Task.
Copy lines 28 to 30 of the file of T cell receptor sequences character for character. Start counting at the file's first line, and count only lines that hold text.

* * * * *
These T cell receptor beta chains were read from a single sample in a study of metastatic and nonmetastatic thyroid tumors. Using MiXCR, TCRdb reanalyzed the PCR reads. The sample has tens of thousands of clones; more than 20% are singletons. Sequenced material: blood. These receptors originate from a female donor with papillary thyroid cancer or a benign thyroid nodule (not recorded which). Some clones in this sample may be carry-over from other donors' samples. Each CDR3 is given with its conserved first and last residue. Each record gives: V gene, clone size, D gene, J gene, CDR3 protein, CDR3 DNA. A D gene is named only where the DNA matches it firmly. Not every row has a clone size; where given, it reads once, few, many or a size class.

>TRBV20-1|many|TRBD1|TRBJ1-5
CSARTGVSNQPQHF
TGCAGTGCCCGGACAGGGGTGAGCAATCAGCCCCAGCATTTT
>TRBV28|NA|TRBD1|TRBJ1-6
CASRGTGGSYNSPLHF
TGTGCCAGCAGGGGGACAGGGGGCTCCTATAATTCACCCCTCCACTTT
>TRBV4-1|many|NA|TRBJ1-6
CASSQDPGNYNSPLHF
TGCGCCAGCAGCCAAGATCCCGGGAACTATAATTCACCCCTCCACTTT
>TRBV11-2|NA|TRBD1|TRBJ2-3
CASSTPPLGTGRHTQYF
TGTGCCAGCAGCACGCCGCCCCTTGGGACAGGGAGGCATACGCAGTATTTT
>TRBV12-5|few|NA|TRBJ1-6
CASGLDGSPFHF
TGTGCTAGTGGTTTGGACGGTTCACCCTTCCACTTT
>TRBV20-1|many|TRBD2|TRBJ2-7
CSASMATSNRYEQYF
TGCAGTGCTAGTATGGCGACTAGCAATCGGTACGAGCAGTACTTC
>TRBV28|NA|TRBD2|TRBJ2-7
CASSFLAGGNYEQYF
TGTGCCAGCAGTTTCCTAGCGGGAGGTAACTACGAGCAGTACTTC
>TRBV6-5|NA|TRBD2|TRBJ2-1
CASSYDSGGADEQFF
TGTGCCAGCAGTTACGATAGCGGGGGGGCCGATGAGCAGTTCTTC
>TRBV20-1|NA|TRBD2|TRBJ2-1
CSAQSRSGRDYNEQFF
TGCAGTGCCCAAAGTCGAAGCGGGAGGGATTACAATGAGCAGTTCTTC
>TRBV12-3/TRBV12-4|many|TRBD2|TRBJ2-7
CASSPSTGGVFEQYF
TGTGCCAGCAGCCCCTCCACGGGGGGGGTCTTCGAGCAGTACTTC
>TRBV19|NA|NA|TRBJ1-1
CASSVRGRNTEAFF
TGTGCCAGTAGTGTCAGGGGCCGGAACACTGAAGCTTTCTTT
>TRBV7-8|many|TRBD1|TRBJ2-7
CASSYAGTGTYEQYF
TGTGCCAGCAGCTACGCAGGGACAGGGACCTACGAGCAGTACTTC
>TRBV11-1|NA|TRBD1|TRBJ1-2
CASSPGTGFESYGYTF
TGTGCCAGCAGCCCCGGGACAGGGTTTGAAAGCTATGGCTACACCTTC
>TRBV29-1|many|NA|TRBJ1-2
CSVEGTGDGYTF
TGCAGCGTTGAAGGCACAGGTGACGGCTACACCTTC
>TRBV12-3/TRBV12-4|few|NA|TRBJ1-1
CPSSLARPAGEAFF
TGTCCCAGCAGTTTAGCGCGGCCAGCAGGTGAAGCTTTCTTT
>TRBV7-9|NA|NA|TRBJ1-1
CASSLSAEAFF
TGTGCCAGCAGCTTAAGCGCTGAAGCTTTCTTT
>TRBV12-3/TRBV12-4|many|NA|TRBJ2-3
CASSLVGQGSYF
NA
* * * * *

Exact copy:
TGCAGTGCCCAAAGTCGAAGCGGGAGGGATTACAATGAGCAGTTCTTC
>TRBV12-3/TRBV12-4|many|TRBD2|TRBJ2-7
CASSPSTGGVFEQYF